Now despite being an innate slob, I’m not at all immune to this - I find the pretty pictures in magazines as enticing as anyone else.  When we were working on the house addition, I found myself gravitating to the design books in the library.  But while I was whisked away by certain visions, I also noticed some things about them.  For example, have you noticed that unless they are showing a modernist media room, there’s never, ever a tv in the pictures of fancy household spaces?  Again, unless you are seeing a super modernist or explicitly retro kitchen, or an ad for a particular small appliance, have you noticed that there’s never a regular plastic toaster or blender on the counter of the dream kitchens?  If a toaster does show up, it will be a fancy stainless steel one, or a 1950s original in perfect condition, and either way, cost as much as a cross-country flight.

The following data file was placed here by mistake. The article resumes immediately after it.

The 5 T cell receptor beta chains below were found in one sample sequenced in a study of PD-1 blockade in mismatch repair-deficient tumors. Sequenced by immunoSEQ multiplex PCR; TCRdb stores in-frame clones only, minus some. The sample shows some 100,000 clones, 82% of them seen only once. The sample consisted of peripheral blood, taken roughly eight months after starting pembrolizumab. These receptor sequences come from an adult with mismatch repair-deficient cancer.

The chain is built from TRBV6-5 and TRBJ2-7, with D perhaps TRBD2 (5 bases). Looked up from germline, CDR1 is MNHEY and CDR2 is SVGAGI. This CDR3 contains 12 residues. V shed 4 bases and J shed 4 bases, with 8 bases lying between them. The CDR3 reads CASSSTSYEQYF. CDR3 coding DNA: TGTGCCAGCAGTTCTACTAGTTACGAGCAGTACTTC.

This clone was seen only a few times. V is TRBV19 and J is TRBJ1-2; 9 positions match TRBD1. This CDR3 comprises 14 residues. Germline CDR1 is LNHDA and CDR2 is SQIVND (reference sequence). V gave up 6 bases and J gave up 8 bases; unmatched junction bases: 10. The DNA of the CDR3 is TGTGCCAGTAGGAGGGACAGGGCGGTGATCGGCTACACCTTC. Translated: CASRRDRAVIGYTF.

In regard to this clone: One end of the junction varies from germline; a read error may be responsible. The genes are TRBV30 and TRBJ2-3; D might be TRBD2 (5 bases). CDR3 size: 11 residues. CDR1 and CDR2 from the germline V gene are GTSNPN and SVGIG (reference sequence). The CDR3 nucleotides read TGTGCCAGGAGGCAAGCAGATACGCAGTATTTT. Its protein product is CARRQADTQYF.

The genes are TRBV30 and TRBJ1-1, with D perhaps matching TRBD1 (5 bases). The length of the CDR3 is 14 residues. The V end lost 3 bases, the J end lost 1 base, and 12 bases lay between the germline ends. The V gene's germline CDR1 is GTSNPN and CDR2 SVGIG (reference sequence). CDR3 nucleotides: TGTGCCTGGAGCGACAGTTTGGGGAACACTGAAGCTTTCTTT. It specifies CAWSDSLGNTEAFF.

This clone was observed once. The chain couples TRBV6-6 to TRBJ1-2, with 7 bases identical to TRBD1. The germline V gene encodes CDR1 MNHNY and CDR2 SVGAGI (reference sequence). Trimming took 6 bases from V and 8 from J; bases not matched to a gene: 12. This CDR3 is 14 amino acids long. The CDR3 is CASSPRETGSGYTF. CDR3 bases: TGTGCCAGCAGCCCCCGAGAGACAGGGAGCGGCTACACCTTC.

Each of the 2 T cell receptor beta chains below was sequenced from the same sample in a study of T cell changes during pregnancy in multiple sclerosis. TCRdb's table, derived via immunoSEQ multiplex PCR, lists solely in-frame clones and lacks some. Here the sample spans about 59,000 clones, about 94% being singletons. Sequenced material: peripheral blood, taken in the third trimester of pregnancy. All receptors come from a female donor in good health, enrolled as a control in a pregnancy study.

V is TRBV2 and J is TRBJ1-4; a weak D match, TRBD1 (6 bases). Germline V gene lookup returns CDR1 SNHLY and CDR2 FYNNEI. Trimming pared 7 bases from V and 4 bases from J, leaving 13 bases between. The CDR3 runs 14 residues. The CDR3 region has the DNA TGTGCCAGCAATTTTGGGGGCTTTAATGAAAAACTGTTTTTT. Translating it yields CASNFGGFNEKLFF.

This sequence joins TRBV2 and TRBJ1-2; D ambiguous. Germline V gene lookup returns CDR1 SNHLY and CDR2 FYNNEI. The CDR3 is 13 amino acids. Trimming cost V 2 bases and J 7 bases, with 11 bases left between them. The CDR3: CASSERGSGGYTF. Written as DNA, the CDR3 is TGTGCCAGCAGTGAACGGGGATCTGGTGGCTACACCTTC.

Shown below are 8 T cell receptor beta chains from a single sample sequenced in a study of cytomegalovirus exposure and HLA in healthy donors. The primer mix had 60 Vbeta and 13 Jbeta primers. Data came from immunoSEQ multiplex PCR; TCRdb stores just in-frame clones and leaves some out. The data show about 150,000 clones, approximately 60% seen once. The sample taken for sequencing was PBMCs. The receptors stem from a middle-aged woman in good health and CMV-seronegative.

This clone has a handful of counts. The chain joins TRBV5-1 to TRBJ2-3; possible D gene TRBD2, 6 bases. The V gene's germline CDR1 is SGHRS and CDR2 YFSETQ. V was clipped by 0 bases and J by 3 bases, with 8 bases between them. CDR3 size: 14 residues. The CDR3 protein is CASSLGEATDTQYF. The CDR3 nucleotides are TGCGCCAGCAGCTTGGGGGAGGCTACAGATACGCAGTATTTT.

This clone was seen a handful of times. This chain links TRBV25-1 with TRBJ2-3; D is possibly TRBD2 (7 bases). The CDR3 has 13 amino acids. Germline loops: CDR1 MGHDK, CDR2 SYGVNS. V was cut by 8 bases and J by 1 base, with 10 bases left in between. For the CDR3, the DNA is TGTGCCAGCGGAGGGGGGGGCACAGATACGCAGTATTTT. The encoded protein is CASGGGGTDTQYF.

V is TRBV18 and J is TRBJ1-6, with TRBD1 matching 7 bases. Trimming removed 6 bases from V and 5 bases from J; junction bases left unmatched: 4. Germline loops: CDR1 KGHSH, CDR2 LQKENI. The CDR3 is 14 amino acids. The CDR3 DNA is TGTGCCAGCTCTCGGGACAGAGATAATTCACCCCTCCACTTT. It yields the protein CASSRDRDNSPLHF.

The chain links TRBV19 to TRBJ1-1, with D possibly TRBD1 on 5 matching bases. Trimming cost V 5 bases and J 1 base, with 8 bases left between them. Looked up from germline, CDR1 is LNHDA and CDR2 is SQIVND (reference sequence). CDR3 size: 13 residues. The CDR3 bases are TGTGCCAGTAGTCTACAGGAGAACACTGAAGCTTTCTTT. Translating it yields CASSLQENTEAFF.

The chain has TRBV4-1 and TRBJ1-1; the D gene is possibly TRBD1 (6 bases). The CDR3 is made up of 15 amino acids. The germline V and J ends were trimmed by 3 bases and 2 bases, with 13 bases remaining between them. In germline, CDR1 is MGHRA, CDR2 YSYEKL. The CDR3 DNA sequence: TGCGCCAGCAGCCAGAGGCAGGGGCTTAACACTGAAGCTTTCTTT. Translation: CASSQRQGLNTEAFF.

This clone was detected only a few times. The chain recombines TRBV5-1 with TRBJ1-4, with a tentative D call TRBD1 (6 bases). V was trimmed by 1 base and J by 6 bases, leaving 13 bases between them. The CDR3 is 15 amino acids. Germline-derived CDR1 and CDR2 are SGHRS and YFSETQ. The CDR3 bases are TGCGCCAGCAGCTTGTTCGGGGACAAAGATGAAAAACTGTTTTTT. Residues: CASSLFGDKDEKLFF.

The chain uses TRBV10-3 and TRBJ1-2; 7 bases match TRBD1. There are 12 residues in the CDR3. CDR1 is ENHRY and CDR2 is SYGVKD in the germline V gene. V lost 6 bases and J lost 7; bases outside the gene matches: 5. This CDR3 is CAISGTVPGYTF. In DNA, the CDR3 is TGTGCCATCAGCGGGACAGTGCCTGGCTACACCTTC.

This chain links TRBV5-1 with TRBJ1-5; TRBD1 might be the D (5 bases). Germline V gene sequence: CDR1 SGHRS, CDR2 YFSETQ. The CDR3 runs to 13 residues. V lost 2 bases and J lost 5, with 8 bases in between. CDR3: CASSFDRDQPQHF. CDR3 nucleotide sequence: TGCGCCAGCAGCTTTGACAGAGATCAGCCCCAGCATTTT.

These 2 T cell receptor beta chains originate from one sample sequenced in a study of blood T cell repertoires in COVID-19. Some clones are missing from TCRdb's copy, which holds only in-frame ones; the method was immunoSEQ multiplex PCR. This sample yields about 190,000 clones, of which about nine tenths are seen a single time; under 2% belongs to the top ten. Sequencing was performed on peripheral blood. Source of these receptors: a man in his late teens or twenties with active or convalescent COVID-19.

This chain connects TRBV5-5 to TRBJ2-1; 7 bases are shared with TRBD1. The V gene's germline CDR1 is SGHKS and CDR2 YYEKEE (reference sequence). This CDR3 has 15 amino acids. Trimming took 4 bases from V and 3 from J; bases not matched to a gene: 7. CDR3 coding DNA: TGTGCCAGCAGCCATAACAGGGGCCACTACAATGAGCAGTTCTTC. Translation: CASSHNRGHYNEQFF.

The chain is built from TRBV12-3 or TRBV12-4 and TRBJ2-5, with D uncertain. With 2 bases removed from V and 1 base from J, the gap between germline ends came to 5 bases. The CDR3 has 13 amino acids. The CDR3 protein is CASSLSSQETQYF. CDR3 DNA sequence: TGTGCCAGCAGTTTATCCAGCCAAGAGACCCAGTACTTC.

This, of course, is because plastic is ugly, and so are many of the accoutrements of modern life.  That is, there’s no way to make a tv beautiful, so you don’t have them in pictures of beautiful homes.  Toasters mostly aren’t pretty, so when the people come to shoot the fancy home (of wealthy people with no children, generally ;-)), the toaster goes under the sink, where it does not ordinarily reside.  And this isn’t just cleaning up for the photographers - the net effect of everyone hiding the actual realities of daily living (how often do bathroom spreads even show a toilet ;-)) is that we are given an image of beauty at home that most of us could never achieve.  Not only does it require wealth, but it requires that you not live in your house - even the fossil fueled version of our lives are rendered beautiful by never having any actual needs met by the home.  The home becomes, then, merely a repository of your cash.  It never returns anything but beauty - and that only if you don’t go the bathroom, eat or sleep and mess up the forty layers of decorative pillows on the bed (What on earth do people do with these when they actually sleep?  Where do they go without making a giant mess?  I’m just asking ;-).)